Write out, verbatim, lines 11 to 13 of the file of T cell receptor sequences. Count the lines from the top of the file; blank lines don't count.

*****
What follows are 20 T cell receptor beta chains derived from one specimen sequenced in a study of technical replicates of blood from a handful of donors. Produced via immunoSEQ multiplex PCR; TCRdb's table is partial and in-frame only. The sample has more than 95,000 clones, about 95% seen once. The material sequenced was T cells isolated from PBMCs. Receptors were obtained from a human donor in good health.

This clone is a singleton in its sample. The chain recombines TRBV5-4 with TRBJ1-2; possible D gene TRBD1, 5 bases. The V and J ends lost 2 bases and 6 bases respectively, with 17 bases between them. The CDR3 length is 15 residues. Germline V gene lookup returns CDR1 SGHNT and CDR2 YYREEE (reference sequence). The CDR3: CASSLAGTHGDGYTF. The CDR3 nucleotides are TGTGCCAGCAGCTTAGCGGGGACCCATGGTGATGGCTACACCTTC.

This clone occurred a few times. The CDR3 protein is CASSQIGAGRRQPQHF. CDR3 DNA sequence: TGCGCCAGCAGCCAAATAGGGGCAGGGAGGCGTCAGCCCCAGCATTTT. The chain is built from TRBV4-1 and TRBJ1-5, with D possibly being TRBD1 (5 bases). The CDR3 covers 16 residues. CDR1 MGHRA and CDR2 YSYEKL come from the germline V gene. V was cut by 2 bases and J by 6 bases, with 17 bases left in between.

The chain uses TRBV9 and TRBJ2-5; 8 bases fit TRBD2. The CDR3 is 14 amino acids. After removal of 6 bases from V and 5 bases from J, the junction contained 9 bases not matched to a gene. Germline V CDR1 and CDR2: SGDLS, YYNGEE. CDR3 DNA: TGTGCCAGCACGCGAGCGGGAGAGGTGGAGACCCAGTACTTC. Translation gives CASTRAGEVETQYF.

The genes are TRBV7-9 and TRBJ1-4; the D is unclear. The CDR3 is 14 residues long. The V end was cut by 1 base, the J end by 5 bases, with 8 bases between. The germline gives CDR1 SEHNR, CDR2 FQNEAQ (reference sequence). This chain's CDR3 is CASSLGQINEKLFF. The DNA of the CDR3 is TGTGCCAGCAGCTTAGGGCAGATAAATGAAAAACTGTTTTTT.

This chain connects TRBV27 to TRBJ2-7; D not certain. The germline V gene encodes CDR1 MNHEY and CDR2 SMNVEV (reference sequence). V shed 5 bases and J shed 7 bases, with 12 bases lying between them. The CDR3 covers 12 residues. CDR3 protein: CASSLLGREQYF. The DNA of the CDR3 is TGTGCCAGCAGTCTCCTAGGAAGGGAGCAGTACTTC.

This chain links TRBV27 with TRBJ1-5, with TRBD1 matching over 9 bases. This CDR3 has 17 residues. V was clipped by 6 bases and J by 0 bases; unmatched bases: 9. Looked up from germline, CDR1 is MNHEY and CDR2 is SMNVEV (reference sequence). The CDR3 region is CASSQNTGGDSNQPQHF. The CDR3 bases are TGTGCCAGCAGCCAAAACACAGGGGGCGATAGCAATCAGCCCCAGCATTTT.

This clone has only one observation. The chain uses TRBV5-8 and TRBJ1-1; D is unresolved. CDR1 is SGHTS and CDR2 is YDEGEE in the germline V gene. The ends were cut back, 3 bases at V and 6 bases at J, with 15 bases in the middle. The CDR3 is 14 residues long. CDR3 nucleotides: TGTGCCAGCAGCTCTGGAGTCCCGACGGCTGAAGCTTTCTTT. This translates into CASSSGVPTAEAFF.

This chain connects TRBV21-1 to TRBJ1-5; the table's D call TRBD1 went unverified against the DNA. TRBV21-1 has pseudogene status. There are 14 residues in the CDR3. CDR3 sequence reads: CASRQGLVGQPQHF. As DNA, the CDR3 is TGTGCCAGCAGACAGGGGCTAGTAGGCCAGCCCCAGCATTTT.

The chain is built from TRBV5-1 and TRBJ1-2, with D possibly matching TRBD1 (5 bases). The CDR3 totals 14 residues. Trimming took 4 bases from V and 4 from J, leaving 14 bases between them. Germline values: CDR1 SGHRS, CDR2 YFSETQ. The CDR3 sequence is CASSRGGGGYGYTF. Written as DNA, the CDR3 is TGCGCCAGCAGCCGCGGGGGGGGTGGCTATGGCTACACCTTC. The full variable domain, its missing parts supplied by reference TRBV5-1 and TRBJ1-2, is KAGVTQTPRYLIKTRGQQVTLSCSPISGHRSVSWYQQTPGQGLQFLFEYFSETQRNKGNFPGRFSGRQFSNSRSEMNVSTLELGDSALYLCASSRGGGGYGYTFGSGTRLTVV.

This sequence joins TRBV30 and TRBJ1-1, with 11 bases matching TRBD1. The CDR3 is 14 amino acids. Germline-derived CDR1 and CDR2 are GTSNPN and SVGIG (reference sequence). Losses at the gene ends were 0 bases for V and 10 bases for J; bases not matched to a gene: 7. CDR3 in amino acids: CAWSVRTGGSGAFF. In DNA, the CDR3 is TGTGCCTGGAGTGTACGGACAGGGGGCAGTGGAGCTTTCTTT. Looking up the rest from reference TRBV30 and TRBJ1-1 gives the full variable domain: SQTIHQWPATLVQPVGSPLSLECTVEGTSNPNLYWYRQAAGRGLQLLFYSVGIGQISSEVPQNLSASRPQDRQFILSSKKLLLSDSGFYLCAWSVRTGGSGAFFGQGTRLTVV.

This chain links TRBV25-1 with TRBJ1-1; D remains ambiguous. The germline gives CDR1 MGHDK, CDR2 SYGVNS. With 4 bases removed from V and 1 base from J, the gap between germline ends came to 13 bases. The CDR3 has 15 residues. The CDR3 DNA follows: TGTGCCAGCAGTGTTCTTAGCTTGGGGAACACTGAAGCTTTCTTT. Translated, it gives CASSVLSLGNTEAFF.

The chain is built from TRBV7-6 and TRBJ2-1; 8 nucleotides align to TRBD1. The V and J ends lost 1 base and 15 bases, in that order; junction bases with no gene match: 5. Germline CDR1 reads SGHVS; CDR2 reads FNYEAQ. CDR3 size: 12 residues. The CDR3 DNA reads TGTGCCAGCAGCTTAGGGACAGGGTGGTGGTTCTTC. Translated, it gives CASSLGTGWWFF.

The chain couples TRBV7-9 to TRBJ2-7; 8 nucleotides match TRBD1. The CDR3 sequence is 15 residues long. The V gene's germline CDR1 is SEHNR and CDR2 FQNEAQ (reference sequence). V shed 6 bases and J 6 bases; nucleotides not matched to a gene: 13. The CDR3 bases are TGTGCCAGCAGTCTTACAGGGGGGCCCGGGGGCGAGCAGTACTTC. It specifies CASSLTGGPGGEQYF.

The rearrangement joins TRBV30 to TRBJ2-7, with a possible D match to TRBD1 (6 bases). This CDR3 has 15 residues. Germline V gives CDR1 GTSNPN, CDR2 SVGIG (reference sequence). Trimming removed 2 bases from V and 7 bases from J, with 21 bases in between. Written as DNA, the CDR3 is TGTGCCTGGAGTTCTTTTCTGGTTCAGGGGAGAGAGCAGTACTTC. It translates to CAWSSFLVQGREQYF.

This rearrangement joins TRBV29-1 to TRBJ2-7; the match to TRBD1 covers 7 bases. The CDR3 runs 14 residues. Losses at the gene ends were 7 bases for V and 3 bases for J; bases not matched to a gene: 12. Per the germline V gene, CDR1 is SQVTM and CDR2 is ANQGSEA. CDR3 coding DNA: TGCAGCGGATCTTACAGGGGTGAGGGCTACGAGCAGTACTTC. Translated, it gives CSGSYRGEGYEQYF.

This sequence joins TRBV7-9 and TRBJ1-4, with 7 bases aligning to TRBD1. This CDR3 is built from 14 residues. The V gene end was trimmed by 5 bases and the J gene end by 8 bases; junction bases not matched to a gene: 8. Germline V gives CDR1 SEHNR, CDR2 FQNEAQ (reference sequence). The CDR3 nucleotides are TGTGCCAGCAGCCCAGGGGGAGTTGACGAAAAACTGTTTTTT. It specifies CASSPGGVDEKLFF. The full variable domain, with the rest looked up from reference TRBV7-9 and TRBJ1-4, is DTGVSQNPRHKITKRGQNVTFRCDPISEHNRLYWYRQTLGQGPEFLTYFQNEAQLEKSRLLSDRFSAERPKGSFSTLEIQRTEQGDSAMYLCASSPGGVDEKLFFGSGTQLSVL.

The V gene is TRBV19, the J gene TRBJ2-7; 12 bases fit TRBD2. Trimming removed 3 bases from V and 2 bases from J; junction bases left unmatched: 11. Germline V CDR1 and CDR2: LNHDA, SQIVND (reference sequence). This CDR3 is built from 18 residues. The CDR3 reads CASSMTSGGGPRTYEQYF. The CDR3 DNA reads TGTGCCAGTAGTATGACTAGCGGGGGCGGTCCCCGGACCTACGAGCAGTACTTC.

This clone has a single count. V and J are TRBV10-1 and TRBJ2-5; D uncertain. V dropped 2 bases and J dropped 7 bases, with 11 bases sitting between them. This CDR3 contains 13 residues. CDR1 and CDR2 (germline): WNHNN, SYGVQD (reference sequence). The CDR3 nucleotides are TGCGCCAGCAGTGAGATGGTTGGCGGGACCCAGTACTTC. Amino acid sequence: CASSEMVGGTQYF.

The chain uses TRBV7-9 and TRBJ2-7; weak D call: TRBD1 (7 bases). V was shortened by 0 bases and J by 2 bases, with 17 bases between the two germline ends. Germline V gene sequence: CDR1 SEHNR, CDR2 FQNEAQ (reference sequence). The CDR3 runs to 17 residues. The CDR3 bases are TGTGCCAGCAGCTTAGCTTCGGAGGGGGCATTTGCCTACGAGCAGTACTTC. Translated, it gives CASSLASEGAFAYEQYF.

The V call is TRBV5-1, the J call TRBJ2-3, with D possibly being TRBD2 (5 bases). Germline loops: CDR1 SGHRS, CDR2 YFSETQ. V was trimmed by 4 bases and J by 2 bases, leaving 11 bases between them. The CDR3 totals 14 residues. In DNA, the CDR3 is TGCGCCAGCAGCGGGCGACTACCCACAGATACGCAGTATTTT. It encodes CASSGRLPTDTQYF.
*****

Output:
This sequence joins TRBV30 and TRBJ1-1, with 11 bases matching TRBD1. The CDR3 is 14 amino acids. Germline-derived CDR1 and CDR2 are GTSNPN and SVGIG (reference sequence). Losses at the gene ends were 0 bases for V and 10 bases for J; bases not matched to a gene: 7. CDR3 in amino acids: CAWSVRTGGSGAFF. In DNA, the CDR3 is TGTGCCTGGAGTGTACGGACAGGGGGCAGTGGAGCTTTCTTT. Looking up the rest from reference TRBV30 and TRBJ1-1 gives the full variable domain: SQTIHQWPATLVQPVGSPLSLECTVEGTSNPNLYWYRQAAGRGLQLLFYSVGIGQISSEVPQNLSASRPQDRQFILSSKKLLLSDSGFYLCAWSVRTGGSGAFFGQGTRLTVV.

This chain links TRBV25-1 with TRBJ1-1; D remains ambiguous. The germline gives CDR1 MGHDK, CDR2 SYGVNS. With 4 bases removed from V and 1 base from J, the gap between germline ends came to 13 bases. The CDR3 has 15 residues. The CDR3 DNA follows: TGTGCCAGCAGTGTTCTTAGCTTGGGGAACACTGAAGCTTTCTTT. Translated, it gives CASSVLSLGNTEAFF.

The chain is built from TRBV7-6 and TRBJ2-1; 8 nucleotides align to TRBD1. The V and J ends lost 1 base and 15 bases, in that order; junction bases with no gene match: 5. Germline CDR1 reads SGHVS; CDR2 reads FNYEAQ. CDR3 size: 12 residues. The CDR3 DNA reads TGTGCCAGCAGCTTAGGGACAGGGTGGTGGTTCTTC. Translated, it gives CASSLGTGWWFF.